Children lacked reason and decisionmaking ability. They “have not Judgment or Will of their own,” John Adams noted. Letter to James Sullivan (May 26, 1776), in 4 Papers of John Adams 210 (R. Taylor ed. 1979); see also Vol. 1 1787: Drafting the Constitution, p. 229 (W. Benton ed. 1986) (quoting Gouvernor Morris in James Madison’s notes from the Constitutional Convention explaining that children do not vote because they “want prudence” and “have no will of their own”). Children’s “utter incapacity” rendered them “almost wholly at the mercy of their Parents or Instructors for a set of habits to regulate their whole conduct through life.” J. Burgh, Thoughts on Education 7 (1749) (hereinafter Burgh).
This conception of childhood led to great concern about influences on children. “Youth are ever learning to do what they see others around them doing, and these imitations grow into habits.” Doggett, in Rudolph 151; see also B. Rush, A Plan for the Establishment of Public Schools (1786) (hereinafter Rush), in Rudolph 16 (“The vices of young people are generally learned from each other”); Webster, in Rudolph 58 (“[C]hildren, artless and unsuspecting, resign their hearts to any person whose manners are agreeable and whose conduct is respectable”). Books therefore advised parents “not to put children in the way of those whom you dare not trust.” L. Child, The Mother’s Book 149 (1831) (hereinafter Child); see also S. Coontz, The Social Origins of Private Life 149–150 (1988) (noting that it was “considered dangerous to leave children to the supervision of servants or apprentices”).
As a result, it was widely accepted that children needed close monitoring and carefully planned development. See B. Wishy, The Child and the Republic 24–25, 32 (1968) (hereinafter Wishy); Grossberg 8. Managing the young mind was considered “infinitely important.” Doggett, in Rudolph 151; see also A. MacLeod, A Moral Tale 72–73 (1975) (hereinafter MacLeod). In an essay on the education of youth in America, Noah Webster described the human mind as “a rich field, which, without constant care, will ever be covered with a luxuriant growth of weeds.” Rudolph 54. He advocated sheltering children from “every low-bred, drunken, immoral character” and keeping their minds “untainted till their reasoning faculties have acquired strength and the good principles which may be planted in their minds have taken deep root.” Id., at 63; see also Rush, in id., at 16 (“[T]he most useful citizens have been formed from those youth who have never known or felt their own wills till they were one and twenty years of age”); Burgh 7 (“[T]he souls of Youth are more immediately committed to the care of Parents and Instructors than even those of a People are to their Pastor”).
The Revolution only amplified these concerns. The Re-public would require virtuous citizens, which necessi- tated proper training from childhood. See Mintz 54, 71; MacLeod 40; Saxton, French and American Childhoods, in Children and Youth in a New Nation 69 (J. Marten ed. 2009) (hereinafter Marten); see also W. Cardell, Story of Jack Halyard, pp. xv–xvi (30th ed. 1834) (hereinafter Cardell) (“[T]he glory and efficacy of our institutions will soon rest with those who are growing up to succede us”). Children were “the pivot of the moral world,” and their proper development was “a subject of as high interest, as any to which the human mind ha[d] ever been called.” Id., at xvi.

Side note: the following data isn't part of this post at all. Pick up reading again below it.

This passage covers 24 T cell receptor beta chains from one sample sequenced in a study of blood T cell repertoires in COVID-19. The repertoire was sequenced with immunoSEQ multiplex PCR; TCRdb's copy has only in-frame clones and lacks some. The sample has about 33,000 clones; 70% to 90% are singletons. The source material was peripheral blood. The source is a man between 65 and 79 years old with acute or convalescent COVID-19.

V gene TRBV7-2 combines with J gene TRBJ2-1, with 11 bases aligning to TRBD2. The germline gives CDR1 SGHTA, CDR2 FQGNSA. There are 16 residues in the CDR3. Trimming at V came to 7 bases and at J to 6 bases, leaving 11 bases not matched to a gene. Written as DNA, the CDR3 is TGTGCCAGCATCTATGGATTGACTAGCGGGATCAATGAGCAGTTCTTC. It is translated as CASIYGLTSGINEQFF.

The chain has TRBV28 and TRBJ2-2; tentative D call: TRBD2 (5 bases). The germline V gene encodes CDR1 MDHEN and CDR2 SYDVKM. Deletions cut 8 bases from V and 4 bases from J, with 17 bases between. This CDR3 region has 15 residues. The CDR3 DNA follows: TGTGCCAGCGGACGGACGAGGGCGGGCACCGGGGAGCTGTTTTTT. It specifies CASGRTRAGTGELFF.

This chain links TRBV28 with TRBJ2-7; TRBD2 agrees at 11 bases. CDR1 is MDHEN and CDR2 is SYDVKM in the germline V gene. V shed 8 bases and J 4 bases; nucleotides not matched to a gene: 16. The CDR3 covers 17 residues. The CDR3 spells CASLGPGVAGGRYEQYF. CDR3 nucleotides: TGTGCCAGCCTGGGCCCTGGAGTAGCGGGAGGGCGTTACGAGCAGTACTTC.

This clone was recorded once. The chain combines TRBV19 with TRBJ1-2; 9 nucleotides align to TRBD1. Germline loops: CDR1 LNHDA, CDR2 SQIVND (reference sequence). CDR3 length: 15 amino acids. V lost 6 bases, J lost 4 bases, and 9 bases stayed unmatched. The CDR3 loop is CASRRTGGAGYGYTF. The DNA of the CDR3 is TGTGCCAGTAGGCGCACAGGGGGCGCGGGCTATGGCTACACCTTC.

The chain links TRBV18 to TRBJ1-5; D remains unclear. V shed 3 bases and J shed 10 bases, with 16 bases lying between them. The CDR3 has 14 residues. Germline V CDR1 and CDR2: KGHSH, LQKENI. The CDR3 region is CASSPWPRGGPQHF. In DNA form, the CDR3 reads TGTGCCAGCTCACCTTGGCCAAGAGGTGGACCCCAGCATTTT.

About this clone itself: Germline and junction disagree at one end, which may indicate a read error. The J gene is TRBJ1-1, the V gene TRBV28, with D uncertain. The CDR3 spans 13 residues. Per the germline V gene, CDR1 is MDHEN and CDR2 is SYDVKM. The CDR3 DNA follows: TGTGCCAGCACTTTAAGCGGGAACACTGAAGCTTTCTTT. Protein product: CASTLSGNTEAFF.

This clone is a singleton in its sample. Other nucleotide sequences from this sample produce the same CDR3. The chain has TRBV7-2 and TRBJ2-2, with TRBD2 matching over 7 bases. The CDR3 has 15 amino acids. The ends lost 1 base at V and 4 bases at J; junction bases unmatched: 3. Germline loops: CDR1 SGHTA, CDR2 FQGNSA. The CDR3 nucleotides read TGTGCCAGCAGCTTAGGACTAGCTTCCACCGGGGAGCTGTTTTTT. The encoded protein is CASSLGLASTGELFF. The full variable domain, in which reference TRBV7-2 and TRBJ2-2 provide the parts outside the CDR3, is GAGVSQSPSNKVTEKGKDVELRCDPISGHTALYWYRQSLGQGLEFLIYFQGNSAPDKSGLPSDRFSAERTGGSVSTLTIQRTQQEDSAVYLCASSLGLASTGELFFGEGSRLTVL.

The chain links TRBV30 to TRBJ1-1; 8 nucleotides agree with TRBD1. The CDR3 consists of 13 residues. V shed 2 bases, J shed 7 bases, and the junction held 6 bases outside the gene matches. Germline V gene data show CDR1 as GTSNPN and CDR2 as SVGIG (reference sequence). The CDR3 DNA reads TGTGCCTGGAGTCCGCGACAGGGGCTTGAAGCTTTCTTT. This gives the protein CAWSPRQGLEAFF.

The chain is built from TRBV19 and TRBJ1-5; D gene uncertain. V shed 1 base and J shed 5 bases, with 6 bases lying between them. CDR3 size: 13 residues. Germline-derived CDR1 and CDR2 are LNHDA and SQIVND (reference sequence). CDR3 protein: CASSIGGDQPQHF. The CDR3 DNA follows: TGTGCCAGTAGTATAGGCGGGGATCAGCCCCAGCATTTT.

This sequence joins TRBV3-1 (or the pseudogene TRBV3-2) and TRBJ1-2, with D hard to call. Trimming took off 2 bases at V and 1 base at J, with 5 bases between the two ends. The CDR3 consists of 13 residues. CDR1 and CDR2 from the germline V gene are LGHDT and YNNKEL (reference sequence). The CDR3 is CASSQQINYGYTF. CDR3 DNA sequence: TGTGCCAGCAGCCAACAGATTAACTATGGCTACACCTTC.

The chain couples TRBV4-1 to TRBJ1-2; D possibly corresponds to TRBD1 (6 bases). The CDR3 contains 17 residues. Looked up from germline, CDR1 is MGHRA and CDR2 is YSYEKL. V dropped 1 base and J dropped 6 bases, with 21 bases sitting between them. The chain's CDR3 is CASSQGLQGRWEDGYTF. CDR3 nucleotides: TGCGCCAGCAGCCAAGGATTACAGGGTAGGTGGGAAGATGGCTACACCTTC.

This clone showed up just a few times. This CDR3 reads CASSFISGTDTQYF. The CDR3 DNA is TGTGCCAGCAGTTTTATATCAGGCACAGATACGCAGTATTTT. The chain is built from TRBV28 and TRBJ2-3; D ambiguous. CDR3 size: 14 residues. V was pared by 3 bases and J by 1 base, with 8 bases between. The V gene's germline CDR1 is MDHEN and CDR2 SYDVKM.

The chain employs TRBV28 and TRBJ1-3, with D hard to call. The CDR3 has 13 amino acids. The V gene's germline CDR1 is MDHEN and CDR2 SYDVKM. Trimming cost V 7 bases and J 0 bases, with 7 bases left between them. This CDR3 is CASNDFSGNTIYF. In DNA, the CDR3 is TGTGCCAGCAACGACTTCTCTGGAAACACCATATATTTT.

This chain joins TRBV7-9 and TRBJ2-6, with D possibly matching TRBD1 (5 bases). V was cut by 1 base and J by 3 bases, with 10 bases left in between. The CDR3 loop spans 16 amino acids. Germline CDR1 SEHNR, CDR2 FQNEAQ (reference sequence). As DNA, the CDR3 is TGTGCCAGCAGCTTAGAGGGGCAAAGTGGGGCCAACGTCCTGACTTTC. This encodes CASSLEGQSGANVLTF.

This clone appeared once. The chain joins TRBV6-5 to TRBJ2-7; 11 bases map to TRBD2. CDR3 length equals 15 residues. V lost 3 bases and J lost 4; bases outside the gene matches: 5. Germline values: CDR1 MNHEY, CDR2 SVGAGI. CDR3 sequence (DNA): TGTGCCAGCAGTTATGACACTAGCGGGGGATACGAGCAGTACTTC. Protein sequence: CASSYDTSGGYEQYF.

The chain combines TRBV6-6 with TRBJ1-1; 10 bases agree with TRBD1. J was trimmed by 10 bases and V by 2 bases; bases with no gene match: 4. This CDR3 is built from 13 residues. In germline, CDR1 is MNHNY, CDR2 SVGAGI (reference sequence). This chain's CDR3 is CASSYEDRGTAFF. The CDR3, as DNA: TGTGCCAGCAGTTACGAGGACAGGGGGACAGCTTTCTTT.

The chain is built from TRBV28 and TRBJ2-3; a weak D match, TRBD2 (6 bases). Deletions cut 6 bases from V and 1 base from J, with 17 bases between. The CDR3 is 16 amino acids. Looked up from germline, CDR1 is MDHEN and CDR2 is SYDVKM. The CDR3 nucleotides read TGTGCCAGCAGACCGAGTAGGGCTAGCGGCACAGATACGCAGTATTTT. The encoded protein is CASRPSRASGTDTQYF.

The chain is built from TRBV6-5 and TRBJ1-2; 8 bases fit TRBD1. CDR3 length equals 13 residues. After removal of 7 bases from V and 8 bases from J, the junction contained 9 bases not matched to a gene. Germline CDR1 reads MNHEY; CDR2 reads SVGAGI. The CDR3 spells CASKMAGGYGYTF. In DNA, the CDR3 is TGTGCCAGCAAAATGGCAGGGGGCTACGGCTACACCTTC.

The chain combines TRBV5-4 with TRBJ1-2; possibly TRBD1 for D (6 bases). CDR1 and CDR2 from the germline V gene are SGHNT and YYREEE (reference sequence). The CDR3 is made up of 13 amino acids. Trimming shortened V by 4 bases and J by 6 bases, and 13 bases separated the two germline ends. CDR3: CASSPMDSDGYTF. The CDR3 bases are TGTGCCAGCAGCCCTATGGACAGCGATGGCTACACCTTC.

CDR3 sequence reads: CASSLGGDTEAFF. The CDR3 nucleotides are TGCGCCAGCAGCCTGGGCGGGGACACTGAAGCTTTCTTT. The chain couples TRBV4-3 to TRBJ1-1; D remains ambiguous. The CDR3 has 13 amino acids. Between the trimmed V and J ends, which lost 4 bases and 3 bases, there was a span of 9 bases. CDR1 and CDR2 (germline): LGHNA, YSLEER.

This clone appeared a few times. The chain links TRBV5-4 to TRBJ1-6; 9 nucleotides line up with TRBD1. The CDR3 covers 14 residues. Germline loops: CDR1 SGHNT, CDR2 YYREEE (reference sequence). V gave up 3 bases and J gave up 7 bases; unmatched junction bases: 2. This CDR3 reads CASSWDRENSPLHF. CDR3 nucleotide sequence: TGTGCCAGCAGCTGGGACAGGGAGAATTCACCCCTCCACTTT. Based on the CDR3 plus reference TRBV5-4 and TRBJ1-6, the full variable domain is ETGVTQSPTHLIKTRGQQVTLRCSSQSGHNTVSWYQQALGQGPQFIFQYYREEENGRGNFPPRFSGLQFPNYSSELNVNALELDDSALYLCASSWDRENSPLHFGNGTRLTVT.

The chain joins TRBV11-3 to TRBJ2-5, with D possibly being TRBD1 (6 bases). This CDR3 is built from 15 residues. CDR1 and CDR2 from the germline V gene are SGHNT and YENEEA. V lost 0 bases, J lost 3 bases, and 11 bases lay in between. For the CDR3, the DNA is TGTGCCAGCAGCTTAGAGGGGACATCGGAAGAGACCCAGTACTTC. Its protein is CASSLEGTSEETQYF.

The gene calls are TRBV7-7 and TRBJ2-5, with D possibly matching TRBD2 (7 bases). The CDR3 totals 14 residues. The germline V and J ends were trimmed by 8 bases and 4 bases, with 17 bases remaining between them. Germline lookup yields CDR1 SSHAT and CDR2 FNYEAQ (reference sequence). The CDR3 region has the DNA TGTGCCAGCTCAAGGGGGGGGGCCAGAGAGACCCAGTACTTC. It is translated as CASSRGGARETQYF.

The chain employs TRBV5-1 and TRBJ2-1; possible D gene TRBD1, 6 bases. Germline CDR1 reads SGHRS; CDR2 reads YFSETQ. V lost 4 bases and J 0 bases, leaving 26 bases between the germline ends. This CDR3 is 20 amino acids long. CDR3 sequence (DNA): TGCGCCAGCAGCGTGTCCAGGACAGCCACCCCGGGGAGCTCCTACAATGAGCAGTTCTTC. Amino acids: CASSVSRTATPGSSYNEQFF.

Based on these views of childhood, the founding generation understood parents to have a right and duty to govern their children’s growth. Parents were expected to direct the development and education of their children and ensure that bad habits did not take root. See Calvert 58–59; MacLeod 72; Mintz & Kellogg 23. They were responsible for instilling “moral prohibitions, behavioral standards, and a capacity for self-government that would prepare a child for the outside world.” Mintz & Kellogg 58; see also Youth’s Companion, Apr. 16, 1827, p. 1 (hereinafter Youth’s Companion) (“Let [children’s] minds be formed, their hearts prepared, and their characters moulded for the scenes and the duties of a brighter day”). In short, “[h]ome and family bore the major responsibility for the moral training of children and thus, by implication, for the moral health of the nation.” MacLeod 29; see also Introduction, in Marten 6; Reinier, p. xi; Smith, Autonomy and Affection: Parents and Children in Eighteenth-Century Chesapeake Families, in Growing up in America 54 (N. Hiner & J. Hawes eds. 1985).
This conception of parental rights and duties was exemplified by Thomas Jefferson’s approach to raising children. He wrote letters to his daughters constantly and often gave specific instructions about what the children should do. See, e.g., Letter to Martha Jefferson (Nov. 28, 1783), in S. Randolph, The Domestic Life of Thomas Jefferson 44 (1939) (dictating her daily schedule of music, dancing, drawing, and studying); Letter to Martha Jefferson (Dec. 22, 1783), in id., at 45–46 (“I do not wish you to be gaily clothed at this time of life … . [A]bove all things and at all times let your clothes be neat, whole, and properly put on”). Jefferson expected his daughter, Martha, to write “by every post” and instructed her, “Inform me what books you read [and] what tunes you learn.” Letter (Nov. 28, 1783), in id., at 44. He took the same approach with his nephew, Peter Carr, after Carr’s father died. See Letter (Aug. 19, 1785), in 8 The Papers of Thomas Jefferson 405–408 (J. Boyd ed. 1953) (detailing a course of reading and exercise, and asking for monthly progress reports describing “in what manner you employ every hour in the day”); see also 3 Dictionary of Virginia Biography 29 (2006).